-They’re small and made out of wood, like cocktail sticks?
Could be. Well I don’t think they’re really made out of wood. They’re like splinters, but that doesn’t mean they *are* splinters.
-Maybe they’re broken.

‘A blitz of a boy is Timothy Winters’.
-What’s a blitz?
A blitz is a German word.
-Like the reindeer.
Yes, like Blitzen the reindeer. It comes from the same place. ‘Blitzen’ means flash, I think. And ‘blitz’ means lightning. But in the Second World War the blitz was the name people gave to the bombs that got dropped by the Germans on British towns and cities. They dropped them on Belfast and Dublin too.
-Was it like in Star Wars when they attack the village?
Yeah, it was, a bit. So what does that tell you about Timothy Winters?
-Em, that he runs around wrecking everything?
Maybe. But maybe it also says that he was around when the bombs were being dropped. During the war lots of children were moved from the big cities out into the country. But not all of them, some of them stayed with their parents.
-And did lots of people die?
Yeah they did.

We go on, line by line. Maybe the wind blows through his trousers because they are full of holes. Or maybe the wind actually blows between his legs because he has rickets. We figure that maybe he licks the pattern off his plate because he’s so hungry but also maybe because he likes the food. Maybe he has bloody feet because he walked on a nail on the way to school. Or maybe he has no shoes.

Maybe he lives on Suez Street because Suez is the name of a big canal that was built so goods could be shipped from South Asia to Europe and so the people who live on that street are a bit like the goods carried along the canal. Yes, maybe the bombardier Timothy’s mother ran off with is a bit like an X-wing fighter pilot. The Master is another name for a teacher, but a master could also be someone who owned you, like a slave.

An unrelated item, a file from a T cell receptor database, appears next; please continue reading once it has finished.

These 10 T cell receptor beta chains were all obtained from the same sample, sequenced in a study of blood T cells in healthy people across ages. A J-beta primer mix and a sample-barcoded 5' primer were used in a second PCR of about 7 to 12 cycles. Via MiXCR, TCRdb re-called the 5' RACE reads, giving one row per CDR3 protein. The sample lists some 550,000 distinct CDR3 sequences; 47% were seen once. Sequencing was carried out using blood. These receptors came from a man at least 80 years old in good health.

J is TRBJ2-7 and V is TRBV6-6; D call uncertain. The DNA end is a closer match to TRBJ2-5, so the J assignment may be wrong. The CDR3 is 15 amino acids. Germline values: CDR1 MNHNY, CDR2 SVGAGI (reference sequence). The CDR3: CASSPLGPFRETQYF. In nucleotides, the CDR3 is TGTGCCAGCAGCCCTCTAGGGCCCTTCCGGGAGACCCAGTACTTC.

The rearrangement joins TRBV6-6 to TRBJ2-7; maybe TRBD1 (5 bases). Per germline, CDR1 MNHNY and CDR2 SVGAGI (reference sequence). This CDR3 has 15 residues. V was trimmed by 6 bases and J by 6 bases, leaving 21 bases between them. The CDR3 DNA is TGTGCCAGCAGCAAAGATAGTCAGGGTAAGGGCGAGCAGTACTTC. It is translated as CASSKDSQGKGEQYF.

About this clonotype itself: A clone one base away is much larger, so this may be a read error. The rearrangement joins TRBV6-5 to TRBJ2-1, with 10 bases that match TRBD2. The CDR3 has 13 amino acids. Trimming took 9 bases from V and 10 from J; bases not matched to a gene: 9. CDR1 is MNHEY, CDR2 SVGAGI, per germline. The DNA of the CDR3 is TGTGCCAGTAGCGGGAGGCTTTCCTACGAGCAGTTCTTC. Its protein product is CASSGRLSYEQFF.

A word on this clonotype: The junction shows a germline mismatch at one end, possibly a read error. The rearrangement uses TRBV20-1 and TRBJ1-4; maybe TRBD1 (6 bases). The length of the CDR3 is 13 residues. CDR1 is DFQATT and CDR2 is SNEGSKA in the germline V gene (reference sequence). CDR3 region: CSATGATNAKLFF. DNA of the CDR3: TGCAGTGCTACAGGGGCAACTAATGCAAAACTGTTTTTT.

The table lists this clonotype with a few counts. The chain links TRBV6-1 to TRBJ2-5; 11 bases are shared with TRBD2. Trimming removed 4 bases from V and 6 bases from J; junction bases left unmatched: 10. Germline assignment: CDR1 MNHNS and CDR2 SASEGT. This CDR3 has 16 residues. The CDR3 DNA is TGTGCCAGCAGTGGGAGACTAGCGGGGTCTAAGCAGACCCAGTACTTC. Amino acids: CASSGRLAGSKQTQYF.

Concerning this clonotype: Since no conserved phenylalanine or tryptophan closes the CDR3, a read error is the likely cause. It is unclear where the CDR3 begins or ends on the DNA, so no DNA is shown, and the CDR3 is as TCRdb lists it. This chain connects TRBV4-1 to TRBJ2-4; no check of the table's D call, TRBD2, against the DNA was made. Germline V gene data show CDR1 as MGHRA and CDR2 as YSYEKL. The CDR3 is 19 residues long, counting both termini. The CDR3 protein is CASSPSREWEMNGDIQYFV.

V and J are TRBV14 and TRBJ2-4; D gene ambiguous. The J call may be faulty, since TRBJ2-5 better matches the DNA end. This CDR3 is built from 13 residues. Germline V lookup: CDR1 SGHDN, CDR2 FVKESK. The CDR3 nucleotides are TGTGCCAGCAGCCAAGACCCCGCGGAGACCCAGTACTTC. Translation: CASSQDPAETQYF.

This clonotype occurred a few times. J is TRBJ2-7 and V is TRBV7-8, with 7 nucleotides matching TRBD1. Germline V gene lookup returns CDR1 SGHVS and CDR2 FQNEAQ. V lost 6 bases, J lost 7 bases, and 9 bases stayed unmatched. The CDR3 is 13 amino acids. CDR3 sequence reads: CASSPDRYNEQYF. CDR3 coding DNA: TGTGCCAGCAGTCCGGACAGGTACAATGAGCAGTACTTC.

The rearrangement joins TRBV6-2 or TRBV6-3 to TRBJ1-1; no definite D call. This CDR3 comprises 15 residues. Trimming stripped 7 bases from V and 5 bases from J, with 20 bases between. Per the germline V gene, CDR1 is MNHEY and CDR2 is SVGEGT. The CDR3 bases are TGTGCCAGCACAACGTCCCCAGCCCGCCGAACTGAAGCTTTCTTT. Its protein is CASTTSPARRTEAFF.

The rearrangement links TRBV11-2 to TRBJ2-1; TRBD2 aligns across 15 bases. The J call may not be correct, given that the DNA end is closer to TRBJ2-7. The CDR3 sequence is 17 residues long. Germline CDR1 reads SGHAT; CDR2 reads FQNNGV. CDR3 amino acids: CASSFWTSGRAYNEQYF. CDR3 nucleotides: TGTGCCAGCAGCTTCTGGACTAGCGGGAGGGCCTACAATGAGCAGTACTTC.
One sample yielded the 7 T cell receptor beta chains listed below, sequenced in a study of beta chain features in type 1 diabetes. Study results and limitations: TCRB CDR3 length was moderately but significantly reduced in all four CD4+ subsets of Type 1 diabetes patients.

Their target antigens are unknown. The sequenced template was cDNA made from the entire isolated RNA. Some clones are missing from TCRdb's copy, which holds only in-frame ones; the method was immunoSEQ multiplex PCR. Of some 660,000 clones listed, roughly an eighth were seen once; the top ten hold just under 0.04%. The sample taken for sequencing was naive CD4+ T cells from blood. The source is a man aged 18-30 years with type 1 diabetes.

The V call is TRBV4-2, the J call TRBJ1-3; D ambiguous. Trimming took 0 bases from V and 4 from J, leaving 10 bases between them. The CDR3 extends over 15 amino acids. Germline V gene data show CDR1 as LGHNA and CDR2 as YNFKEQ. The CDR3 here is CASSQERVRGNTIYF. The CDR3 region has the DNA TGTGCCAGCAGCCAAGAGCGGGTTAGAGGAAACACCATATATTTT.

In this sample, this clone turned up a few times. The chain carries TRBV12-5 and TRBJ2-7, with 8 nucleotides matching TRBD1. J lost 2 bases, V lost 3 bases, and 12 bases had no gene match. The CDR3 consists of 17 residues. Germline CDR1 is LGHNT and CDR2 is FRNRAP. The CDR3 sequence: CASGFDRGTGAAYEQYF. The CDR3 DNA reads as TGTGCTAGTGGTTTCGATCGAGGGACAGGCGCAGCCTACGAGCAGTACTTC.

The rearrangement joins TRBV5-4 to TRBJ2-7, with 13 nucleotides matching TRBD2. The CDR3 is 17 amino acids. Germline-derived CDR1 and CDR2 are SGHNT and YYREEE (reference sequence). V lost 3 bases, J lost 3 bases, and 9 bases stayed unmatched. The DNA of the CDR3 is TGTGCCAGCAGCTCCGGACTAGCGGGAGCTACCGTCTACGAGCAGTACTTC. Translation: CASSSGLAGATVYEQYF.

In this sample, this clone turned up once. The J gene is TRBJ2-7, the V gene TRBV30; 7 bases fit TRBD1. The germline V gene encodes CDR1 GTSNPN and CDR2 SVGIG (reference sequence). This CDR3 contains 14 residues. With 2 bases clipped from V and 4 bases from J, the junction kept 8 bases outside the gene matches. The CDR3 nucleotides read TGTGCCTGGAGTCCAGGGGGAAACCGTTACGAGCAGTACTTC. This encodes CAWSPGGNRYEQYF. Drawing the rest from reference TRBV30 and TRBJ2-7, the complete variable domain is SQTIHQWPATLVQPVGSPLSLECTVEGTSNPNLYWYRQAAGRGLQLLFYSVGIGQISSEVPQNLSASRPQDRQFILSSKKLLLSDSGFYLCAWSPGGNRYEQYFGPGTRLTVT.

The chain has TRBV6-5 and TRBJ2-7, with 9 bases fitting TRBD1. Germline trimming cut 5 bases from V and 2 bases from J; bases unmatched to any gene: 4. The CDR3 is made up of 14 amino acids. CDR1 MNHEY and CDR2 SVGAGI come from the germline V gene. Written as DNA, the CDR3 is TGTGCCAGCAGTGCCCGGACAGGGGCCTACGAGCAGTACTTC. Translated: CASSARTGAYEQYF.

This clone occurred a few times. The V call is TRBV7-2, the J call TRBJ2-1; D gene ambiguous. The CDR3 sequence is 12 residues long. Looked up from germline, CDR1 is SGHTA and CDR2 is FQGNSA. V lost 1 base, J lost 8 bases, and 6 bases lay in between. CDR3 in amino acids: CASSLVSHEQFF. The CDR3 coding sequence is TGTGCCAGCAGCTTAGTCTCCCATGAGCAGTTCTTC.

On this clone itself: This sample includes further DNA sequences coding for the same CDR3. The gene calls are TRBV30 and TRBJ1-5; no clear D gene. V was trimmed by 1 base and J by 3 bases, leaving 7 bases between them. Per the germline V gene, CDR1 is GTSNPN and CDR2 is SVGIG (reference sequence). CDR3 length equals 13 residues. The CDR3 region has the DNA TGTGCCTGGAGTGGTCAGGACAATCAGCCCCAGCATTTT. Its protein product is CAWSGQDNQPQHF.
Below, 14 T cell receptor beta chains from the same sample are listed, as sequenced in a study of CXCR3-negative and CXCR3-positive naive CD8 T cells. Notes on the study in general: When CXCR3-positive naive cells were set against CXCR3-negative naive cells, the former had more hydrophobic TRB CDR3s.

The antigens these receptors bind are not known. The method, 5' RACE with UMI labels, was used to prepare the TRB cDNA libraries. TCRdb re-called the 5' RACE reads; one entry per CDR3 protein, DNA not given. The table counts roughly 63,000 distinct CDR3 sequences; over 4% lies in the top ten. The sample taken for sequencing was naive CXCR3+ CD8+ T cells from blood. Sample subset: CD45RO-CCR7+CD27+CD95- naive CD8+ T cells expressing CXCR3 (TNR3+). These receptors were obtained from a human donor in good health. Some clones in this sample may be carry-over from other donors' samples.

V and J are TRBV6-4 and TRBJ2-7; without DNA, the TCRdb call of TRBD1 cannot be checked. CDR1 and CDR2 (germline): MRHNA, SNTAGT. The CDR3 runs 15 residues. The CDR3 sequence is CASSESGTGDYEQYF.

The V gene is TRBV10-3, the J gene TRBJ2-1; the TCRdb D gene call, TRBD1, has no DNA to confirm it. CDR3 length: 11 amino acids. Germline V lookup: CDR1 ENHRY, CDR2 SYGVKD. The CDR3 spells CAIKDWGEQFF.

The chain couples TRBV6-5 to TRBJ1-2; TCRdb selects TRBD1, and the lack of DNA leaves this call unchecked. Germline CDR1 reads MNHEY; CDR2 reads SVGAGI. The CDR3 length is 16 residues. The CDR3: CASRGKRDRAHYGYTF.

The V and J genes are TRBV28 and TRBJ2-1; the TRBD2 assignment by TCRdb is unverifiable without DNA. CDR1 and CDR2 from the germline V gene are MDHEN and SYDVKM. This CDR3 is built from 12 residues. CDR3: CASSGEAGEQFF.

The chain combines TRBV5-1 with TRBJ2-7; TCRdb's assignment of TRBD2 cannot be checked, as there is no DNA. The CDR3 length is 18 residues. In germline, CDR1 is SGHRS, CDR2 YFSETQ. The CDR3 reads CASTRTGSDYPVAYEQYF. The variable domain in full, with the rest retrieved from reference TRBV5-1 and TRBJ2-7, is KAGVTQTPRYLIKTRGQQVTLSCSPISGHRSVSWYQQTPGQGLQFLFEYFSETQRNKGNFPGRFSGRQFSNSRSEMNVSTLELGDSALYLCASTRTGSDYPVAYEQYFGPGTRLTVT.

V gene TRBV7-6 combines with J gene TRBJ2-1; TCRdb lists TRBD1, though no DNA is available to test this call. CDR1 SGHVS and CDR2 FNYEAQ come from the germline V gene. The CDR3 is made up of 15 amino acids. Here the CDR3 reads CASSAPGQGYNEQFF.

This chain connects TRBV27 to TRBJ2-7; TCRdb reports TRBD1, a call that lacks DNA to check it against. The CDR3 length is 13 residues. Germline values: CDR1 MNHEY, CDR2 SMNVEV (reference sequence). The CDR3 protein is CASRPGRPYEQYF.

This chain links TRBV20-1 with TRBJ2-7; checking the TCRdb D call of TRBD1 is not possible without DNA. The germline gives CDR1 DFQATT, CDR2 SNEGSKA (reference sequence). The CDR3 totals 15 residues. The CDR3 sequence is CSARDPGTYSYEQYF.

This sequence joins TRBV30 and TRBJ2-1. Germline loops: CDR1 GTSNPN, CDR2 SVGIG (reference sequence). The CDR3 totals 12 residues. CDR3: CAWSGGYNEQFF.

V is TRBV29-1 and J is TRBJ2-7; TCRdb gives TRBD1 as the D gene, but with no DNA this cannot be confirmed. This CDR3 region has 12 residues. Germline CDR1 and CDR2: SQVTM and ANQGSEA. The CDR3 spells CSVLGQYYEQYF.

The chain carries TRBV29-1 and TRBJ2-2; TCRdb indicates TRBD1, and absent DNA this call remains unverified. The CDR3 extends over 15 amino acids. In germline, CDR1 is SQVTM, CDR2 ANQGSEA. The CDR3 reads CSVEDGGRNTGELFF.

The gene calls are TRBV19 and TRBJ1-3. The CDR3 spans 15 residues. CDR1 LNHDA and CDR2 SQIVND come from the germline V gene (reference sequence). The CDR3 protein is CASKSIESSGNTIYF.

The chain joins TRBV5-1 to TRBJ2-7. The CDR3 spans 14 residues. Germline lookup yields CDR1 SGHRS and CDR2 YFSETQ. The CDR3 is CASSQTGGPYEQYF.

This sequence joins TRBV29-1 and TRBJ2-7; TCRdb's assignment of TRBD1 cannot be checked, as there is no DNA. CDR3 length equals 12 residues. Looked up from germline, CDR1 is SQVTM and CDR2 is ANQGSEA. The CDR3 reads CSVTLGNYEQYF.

And the Master talks as if he was the same as the rest of the children but he really wasn’t, not if they were like Timothy Winters. And ‘Amen!’ means ‘I agree’ but maybe Timothy Winters isn’t really agreeing but he’s really just shouting out because that’s what you’re supposed to say and he’s bored. But maybe he does agree and he thinks there are people who have it harder than him.

We get to the bit about the angels some twenty minutes after I planned. Why is the poem calling on the angels? -So that they look after Timothy Winters? Maybe. Or maybe he is picking a fight with them, planning to take them all on. Or maybe it’s children like Timothy Winters that angels should really be worried about.

Do you know what a verb is?
What is it?
-It’s a doing word.
That’s right. It’s words like jump or look.
-Or eat.
Yeah. Well, look at the name Timothy Winters.
Look at the name.
‘Winters’, that could be a verb.
Winter. It isn’t just the name of a season. It’s also a verb. You sometimes read about people wintering somewhere. That means they spend the winter there. So ‘Timothy Winters.’ could be a sentence. Like ‘Timothy spends winter’.
-Yeah but where is he spending the winter?
I don’t know, wherever he is, I suppose. Maybe it’s always winter for him.
-Maybe there are storm troopers there, like in The Empire Strikes Back.
Yeah maybe.